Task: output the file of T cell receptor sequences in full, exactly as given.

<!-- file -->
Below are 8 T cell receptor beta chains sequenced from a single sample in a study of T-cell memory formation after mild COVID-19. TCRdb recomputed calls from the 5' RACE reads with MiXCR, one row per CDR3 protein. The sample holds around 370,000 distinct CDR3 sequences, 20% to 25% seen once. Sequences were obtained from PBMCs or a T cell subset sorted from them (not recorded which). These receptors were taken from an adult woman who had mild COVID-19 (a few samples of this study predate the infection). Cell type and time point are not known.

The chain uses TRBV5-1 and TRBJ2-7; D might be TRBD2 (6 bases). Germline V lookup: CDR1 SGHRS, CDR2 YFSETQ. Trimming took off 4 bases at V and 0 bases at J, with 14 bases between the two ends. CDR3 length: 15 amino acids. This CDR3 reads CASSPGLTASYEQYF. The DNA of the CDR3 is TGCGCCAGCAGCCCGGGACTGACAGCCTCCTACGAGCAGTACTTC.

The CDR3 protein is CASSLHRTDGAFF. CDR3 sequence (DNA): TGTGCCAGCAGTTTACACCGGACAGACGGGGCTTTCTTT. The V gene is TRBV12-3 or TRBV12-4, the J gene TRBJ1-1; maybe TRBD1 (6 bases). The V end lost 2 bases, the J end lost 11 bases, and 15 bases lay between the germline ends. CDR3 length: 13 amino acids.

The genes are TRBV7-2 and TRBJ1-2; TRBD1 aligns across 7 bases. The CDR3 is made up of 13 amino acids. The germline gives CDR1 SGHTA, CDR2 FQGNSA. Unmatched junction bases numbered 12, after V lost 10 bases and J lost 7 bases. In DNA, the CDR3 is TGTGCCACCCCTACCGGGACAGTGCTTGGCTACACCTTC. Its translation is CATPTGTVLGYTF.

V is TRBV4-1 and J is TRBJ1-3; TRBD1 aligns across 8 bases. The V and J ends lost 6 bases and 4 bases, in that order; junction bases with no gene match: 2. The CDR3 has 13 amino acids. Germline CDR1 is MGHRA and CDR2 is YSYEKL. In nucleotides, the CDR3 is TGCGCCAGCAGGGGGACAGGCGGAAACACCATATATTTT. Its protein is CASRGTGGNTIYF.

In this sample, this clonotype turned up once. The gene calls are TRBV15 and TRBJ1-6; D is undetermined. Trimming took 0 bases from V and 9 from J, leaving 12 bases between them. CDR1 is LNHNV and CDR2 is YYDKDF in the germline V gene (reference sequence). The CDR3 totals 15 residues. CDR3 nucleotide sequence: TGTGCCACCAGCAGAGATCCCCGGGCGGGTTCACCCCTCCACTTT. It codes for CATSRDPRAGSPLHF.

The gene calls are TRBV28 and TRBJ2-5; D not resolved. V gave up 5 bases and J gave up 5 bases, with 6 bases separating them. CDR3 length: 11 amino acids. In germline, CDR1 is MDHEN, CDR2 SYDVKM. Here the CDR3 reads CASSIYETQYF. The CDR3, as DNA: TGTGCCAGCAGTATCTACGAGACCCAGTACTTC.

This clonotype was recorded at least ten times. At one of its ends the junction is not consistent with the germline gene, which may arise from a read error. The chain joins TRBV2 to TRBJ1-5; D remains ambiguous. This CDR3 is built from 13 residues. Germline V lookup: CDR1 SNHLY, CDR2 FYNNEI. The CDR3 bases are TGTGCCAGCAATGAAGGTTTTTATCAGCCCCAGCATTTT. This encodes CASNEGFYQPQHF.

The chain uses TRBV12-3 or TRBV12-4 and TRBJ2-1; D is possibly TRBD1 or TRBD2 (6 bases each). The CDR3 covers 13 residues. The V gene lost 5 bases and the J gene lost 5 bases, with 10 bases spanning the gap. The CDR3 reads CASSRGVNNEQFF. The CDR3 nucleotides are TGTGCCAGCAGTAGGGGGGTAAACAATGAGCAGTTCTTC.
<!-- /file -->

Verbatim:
Below are 8 T cell receptor beta chains sequenced from a single sample in a study of T-cell memory formation after mild COVID-19. TCRdb recomputed calls from the 5' RACE reads with MiXCR, one row per CDR3 protein. The sample holds around 370,000 distinct CDR3 sequences, 20% to 25% seen once. Sequences were obtained from PBMCs or a T cell subset sorted from them (not recorded which). These receptors were taken from an adult woman who had mild COVID-19 (a few samples of this study predate the infection). Cell type and time point are not known.

The chain uses TRBV5-1 and TRBJ2-7; D might be TRBD2 (6 bases). Germline V lookup: CDR1 SGHRS, CDR2 YFSETQ. Trimming took off 4 bases at V and 0 bases at J, with 14 bases between the two ends. CDR3 length: 15 amino acids. This CDR3 reads CASSPGLTASYEQYF. The DNA of the CDR3 is TGCGCCAGCAGCCCGGGACTGACAGCCTCCTACGAGCAGTACTTC.

The CDR3 protein is CASSLHRTDGAFF. CDR3 sequence (DNA): TGTGCCAGCAGTTTACACCGGACAGACGGGGCTTTCTTT. The V gene is TRBV12-3 or TRBV12-4, the J gene TRBJ1-1; maybe TRBD1 (6 bases). The V end lost 2 bases, the J end lost 11 bases, and 15 bases lay between the germline ends. CDR3 length: 13 amino acids.

The genes are TRBV7-2 and TRBJ1-2; TRBD1 aligns across 7 bases. The CDR3 is made up of 13 amino acids. The germline gives CDR1 SGHTA, CDR2 FQGNSA. Unmatched junction bases numbered 12, after V lost 10 bases and J lost 7 bases. In DNA, the CDR3 is TGTGCCACCCCTACCGGGACAGTGCTTGGCTACACCTTC. Its translation is CATPTGTVLGYTF.

V is TRBV4-1 and J is TRBJ1-3; TRBD1 aligns across 8 bases. The V and J ends lost 6 bases and 4 bases, in that order; junction bases with no gene match: 2. The CDR3 has 13 amino acids. Germline CDR1 is MGHRA and CDR2 is YSYEKL. In nucleotides, the CDR3 is TGCGCCAGCAGGGGGACAGGCGGAAACACCATATATTTT. Its protein is CASRGTGGNTIYF.

In this sample, this clonotype turned up once. The gene calls are TRBV15 and TRBJ1-6; D is undetermined. Trimming took 0 bases from V and 9 from J, leaving 12 bases between them. CDR1 is LNHNV and CDR2 is YYDKDF in the germline V gene (reference sequence). The CDR3 totals 15 residues. CDR3 nucleotide sequence: TGTGCCACCAGCAGAGATCCCCGGGCGGGTTCACCCCTCCACTTT. It codes for CATSRDPRAGSPLHF.

The gene calls are TRBV28 and TRBJ2-5; D not resolved. V gave up 5 bases and J gave up 5 bases, with 6 bases separating them. CDR3 length: 11 amino acids. In germline, CDR1 is MDHEN, CDR2 SYDVKM. Here the CDR3 reads CASSIYETQYF. The CDR3, as DNA: TGTGCCAGCAGTATCTACGAGACCCAGTACTTC.

This clonotype was recorded at least ten times. At one of its ends the junction is not consistent with the germline gene, which may arise from a read error. The chain joins TRBV2 to TRBJ1-5; D remains ambiguous. This CDR3 is built from 13 residues. Germline V lookup: CDR1 SNHLY, CDR2 FYNNEI. The CDR3 bases are TGTGCCAGCAATGAAGGTTTTTATCAGCCCCAGCATTTT. This encodes CASNEGFYQPQHF.

The chain uses TRBV12-3 or TRBV12-4 and TRBJ2-1; D is possibly TRBD1 or TRBD2 (6 bases each). The CDR3 covers 13 residues. The V gene lost 5 bases and the J gene lost 5 bases, with 10 bases spanning the gap. The CDR3 reads CASSRGVNNEQFF. The CDR3 nucleotides are TGTGCCAGCAGTAGGGGGGTAAACAATGAGCAGTTCTTC.